When I get back from school, it’s time for work. Depending on the day, I’ve got client connection calls, recipes to develop, emails to write and respond to, and check-ins with clients. I make an effort to take a short walk and stretch breaks throughout the day, especially since sitting for long periods at one’s desk is now considered as detrimental for your physical and mental health as smoking.
About an hour before it’s time to pick Cayenne up for school, I prep for dinner. Then I get Cayenne we have dinner together. Then it’s bath, brush, book and bed.
Because I rise early, I try to get to bed by 9:30 so I can wake up fresh and inspired.
Tsitaliya: How do you deal with fear and self-doubt as a woman, mum and business owner?
Ebeth: That’s a good question! I think most people who know me would be surprised at how much fear and anxiety I experience as a mom and business owner. I worry about being the mom that Cayenne needs to thrive. I worry about being the coach I need to be for my clients. And I worry about being the woman I need to be to achieve my goals. But there are a few things I do to help manage my fears and keep moving forward.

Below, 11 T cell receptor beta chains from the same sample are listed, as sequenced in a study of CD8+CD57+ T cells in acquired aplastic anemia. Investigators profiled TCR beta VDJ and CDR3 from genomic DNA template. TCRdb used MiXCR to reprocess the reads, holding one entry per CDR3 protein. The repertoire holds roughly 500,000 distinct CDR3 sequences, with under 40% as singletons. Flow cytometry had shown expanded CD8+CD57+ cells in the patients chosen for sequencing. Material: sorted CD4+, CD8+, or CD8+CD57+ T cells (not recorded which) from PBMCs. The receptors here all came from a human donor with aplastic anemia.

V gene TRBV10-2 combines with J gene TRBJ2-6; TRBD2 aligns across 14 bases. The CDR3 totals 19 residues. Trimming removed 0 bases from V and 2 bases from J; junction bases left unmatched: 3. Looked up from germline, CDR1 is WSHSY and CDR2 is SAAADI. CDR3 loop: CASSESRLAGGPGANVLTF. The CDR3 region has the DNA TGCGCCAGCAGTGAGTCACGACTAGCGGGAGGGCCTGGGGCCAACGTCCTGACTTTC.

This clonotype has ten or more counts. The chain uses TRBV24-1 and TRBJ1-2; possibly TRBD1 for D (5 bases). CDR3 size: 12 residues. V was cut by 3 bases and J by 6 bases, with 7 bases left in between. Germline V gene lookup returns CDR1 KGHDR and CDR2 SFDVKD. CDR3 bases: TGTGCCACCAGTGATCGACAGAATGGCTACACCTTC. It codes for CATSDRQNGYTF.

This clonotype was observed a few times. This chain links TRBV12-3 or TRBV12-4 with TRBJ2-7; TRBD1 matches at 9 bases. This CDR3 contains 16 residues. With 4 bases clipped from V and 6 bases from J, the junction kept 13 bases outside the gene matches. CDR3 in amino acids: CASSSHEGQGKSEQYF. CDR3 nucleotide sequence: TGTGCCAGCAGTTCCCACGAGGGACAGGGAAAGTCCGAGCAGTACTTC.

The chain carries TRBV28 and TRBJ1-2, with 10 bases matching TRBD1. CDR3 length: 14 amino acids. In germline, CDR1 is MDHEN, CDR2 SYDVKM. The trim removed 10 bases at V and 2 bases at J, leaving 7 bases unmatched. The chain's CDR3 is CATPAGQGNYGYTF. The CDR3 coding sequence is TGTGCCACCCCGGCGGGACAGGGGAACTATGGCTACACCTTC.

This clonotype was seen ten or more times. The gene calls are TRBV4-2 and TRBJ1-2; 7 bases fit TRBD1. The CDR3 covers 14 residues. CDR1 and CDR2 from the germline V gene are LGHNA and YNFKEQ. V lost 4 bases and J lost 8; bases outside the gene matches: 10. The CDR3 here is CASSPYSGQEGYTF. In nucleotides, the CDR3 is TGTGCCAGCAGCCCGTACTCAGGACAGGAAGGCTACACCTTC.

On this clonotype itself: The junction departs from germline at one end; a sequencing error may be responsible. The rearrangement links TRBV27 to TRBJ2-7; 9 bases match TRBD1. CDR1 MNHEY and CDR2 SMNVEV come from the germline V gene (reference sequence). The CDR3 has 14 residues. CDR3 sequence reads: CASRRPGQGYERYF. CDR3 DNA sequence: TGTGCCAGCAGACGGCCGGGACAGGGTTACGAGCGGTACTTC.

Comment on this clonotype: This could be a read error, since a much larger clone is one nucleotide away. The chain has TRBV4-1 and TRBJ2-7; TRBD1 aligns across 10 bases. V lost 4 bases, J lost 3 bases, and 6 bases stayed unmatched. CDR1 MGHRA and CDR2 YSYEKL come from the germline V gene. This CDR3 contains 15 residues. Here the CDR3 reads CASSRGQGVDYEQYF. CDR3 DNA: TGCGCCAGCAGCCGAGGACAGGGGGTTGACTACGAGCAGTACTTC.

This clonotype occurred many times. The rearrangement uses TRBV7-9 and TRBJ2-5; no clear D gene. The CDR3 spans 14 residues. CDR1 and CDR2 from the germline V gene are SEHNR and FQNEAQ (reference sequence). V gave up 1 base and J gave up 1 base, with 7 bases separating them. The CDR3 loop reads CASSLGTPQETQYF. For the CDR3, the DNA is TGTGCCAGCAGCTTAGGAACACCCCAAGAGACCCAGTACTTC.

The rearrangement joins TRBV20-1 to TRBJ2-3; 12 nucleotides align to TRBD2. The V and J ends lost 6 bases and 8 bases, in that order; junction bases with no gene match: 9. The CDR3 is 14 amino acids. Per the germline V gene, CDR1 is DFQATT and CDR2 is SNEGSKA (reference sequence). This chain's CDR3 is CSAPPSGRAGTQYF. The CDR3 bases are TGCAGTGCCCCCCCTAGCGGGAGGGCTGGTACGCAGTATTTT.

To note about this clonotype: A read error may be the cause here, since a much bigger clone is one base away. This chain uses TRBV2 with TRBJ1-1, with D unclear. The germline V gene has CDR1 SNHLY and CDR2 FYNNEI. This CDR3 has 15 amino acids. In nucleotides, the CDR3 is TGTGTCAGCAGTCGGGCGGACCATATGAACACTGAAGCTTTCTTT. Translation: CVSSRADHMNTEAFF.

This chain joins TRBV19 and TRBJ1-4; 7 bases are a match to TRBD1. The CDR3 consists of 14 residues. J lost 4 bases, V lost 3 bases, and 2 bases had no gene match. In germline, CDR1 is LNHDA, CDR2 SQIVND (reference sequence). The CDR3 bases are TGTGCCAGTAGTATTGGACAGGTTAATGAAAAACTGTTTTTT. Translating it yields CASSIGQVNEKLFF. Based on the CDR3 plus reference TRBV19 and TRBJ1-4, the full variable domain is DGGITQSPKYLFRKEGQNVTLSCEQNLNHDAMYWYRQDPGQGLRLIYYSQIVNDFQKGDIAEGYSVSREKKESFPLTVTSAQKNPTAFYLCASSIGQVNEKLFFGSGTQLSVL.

First, I surround myself with people who can accurately and lovingly reflect back to me a clear vision of who I am devoid of the warped view I may have in that moment due to my anxiety.
Second, I practice journaling and meditation to help keep me stay connected to the Universal energy and to remind me that I’m put here on earth to share my unique gifts and greatness with the world. If I don’t do what I’m here to do, who will?!
When I’m scared, I do it anyway. It’s normal to have fears. But we can’t let them stop of us from creating and stepping up to new opportunities. In motherhood, I think my fear of not being a good enough mom only encourages me to listen more closely to my child, to research parenting strategies to help me and to lean on the shoulders of other moms I admire and trust.
Tsitaliya: What changed in your life when you became your own boss?
Ebeth: Becoming a businesswoman meant I could fully express my creative freedom. Quite honestly, I was never a great employee. Sure I did good work wherever I was, but I often felt restless and stifled. Becoming my own boss challenged me to become more, discover my strengths and areas of growth. I’ve become a better person overall by creating a business.